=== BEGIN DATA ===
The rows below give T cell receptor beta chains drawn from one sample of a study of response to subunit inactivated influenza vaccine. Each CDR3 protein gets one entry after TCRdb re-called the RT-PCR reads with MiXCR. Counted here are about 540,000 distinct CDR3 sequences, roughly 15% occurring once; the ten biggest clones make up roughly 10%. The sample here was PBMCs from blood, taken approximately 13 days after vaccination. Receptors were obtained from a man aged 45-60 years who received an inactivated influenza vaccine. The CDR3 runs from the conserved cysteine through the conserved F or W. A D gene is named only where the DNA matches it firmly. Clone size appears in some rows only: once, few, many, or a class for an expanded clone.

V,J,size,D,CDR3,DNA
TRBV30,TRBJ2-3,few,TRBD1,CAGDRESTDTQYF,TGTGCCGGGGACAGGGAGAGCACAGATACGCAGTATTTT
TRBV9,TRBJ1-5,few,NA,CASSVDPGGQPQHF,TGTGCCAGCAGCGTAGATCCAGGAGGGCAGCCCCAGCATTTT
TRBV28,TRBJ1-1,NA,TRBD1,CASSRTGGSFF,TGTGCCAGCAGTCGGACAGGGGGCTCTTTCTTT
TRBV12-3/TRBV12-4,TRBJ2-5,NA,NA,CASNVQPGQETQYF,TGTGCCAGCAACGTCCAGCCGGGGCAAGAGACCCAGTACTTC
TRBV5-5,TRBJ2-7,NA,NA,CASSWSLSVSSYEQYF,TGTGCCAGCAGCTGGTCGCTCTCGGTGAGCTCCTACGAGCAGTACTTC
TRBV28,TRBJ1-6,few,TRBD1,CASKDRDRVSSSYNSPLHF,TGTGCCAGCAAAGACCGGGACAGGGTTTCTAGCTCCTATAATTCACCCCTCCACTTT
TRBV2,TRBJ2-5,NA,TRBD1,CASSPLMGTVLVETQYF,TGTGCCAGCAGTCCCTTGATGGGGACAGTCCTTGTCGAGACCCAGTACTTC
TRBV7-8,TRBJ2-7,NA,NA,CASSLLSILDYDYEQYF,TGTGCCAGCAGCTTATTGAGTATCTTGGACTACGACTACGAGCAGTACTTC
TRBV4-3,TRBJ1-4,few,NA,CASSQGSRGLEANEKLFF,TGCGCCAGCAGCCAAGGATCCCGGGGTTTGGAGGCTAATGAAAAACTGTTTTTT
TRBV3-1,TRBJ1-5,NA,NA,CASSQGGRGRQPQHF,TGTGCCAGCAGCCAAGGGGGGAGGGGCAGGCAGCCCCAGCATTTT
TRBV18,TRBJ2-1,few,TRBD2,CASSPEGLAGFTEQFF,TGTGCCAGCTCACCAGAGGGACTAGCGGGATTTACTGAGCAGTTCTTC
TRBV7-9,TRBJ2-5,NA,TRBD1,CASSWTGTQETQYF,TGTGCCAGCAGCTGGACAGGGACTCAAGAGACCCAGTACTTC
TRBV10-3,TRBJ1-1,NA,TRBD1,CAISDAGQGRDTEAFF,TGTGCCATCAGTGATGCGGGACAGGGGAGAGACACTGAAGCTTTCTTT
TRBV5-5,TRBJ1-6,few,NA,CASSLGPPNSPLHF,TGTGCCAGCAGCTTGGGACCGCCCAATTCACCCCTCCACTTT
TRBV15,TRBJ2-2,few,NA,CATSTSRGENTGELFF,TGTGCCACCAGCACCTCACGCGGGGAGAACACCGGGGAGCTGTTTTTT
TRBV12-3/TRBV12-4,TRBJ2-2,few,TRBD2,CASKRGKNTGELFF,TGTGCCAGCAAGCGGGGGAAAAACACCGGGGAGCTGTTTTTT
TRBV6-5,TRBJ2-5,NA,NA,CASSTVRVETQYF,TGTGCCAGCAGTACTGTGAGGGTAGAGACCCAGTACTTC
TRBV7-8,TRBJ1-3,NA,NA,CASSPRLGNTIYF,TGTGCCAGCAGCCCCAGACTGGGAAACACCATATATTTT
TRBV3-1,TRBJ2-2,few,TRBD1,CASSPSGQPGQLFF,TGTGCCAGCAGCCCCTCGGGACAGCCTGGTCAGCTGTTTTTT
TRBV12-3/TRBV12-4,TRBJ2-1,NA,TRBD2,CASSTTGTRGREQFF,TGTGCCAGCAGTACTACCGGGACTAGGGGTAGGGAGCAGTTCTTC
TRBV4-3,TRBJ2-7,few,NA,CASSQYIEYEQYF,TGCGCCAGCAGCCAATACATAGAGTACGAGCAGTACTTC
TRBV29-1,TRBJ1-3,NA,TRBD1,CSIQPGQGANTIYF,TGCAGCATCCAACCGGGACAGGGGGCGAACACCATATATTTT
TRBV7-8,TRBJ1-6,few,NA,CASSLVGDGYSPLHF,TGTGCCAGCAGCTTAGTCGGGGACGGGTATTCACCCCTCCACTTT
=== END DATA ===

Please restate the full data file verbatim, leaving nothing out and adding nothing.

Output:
The rows below give T cell receptor beta chains drawn from one sample of a study of response to subunit inactivated influenza vaccine. Each CDR3 protein gets one entry after TCRdb re-called the RT-PCR reads with MiXCR. Counted here are about 540,000 distinct CDR3 sequences, roughly 15% occurring once; the ten biggest clones make up roughly 10%. The sample here was PBMCs from blood, taken approximately 13 days after vaccination. Receptors were obtained from a man aged 45-60 years who received an inactivated influenza vaccine. The CDR3 runs from the conserved cysteine through the conserved F or W. A D gene is named only where the DNA matches it firmly. Clone size appears in some rows only: once, few, many, or a class for an expanded clone.

V,J,size,D,CDR3,DNA
TRBV30,TRBJ2-3,few,TRBD1,CAGDRESTDTQYF,TGTGCCGGGGACAGGGAGAGCACAGATACGCAGTATTTT
TRBV9,TRBJ1-5,few,NA,CASSVDPGGQPQHF,TGTGCCAGCAGCGTAGATCCAGGAGGGCAGCCCCAGCATTTT
TRBV28,TRBJ1-1,NA,TRBD1,CASSRTGGSFF,TGTGCCAGCAGTCGGACAGGGGGCTCTTTCTTT
TRBV12-3/TRBV12-4,TRBJ2-5,NA,NA,CASNVQPGQETQYF,TGTGCCAGCAACGTCCAGCCGGGGCAAGAGACCCAGTACTTC
TRBV5-5,TRBJ2-7,NA,NA,CASSWSLSVSSYEQYF,TGTGCCAGCAGCTGGTCGCTCTCGGTGAGCTCCTACGAGCAGTACTTC
TRBV28,TRBJ1-6,few,TRBD1,CASKDRDRVSSSYNSPLHF,TGTGCCAGCAAAGACCGGGACAGGGTTTCTAGCTCCTATAATTCACCCCTCCACTTT
TRBV2,TRBJ2-5,NA,TRBD1,CASSPLMGTVLVETQYF,TGTGCCAGCAGTCCCTTGATGGGGACAGTCCTTGTCGAGACCCAGTACTTC
TRBV7-8,TRBJ2-7,NA,NA,CASSLLSILDYDYEQYF,TGTGCCAGCAGCTTATTGAGTATCTTGGACTACGACTACGAGCAGTACTTC
TRBV4-3,TRBJ1-4,few,NA,CASSQGSRGLEANEKLFF,TGCGCCAGCAGCCAAGGATCCCGGGGTTTGGAGGCTAATGAAAAACTGTTTTTT
TRBV3-1,TRBJ1-5,NA,NA,CASSQGGRGRQPQHF,TGTGCCAGCAGCCAAGGGGGGAGGGGCAGGCAGCCCCAGCATTTT
TRBV18,TRBJ2-1,few,TRBD2,CASSPEGLAGFTEQFF,TGTGCCAGCTCACCAGAGGGACTAGCGGGATTTACTGAGCAGTTCTTC
TRBV7-9,TRBJ2-5,NA,TRBD1,CASSWTGTQETQYF,TGTGCCAGCAGCTGGACAGGGACTCAAGAGACCCAGTACTTC
TRBV10-3,TRBJ1-1,NA,TRBD1,CAISDAGQGRDTEAFF,TGTGCCATCAGTGATGCGGGACAGGGGAGAGACACTGAAGCTTTCTTT
TRBV5-5,TRBJ1-6,few,NA,CASSLGPPNSPLHF,TGTGCCAGCAGCTTGGGACCGCCCAATTCACCCCTCCACTTT
TRBV15,TRBJ2-2,few,NA,CATSTSRGENTGELFF,TGTGCCACCAGCACCTCACGCGGGGAGAACACCGGGGAGCTGTTTTTT
TRBV12-3/TRBV12-4,TRBJ2-2,few,TRBD2,CASKRGKNTGELFF,TGTGCCAGCAAGCGGGGGAAAAACACCGGGGAGCTGTTTTTT
TRBV6-5,TRBJ2-5,NA,NA,CASSTVRVETQYF,TGTGCCAGCAGTACTGTGAGGGTAGAGACCCAGTACTTC
TRBV7-8,TRBJ1-3,NA,NA,CASSPRLGNTIYF,TGTGCCAGCAGCCCCAGACTGGGAAACACCATATATTTT
TRBV3-1,TRBJ2-2,few,TRBD1,CASSPSGQPGQLFF,TGTGCCAGCAGCCCCTCGGGACAGCCTGGTCAGCTGTTTTTT
TRBV12-3/TRBV12-4,TRBJ2-1,NA,TRBD2,CASSTTGTRGREQFF,TGTGCCAGCAGTACTACCGGGACTAGGGGTAGGGAGCAGTTCTTC
TRBV4-3,TRBJ2-7,few,NA,CASSQYIEYEQYF,TGCGCCAGCAGCCAATACATAGAGTACGAGCAGTACTTC
TRBV29-1,TRBJ1-3,NA,TRBD1,CSIQPGQGANTIYF,TGCAGCATCCAACCGGGACAGGGGGCGAACACCATATATTTT
TRBV7-8,TRBJ1-6,few,NA,CASSLVGDGYSPLHF,TGTGCCAGCAGCTTAGTCGGGGACGGGTATTCACCCCTCCACTTT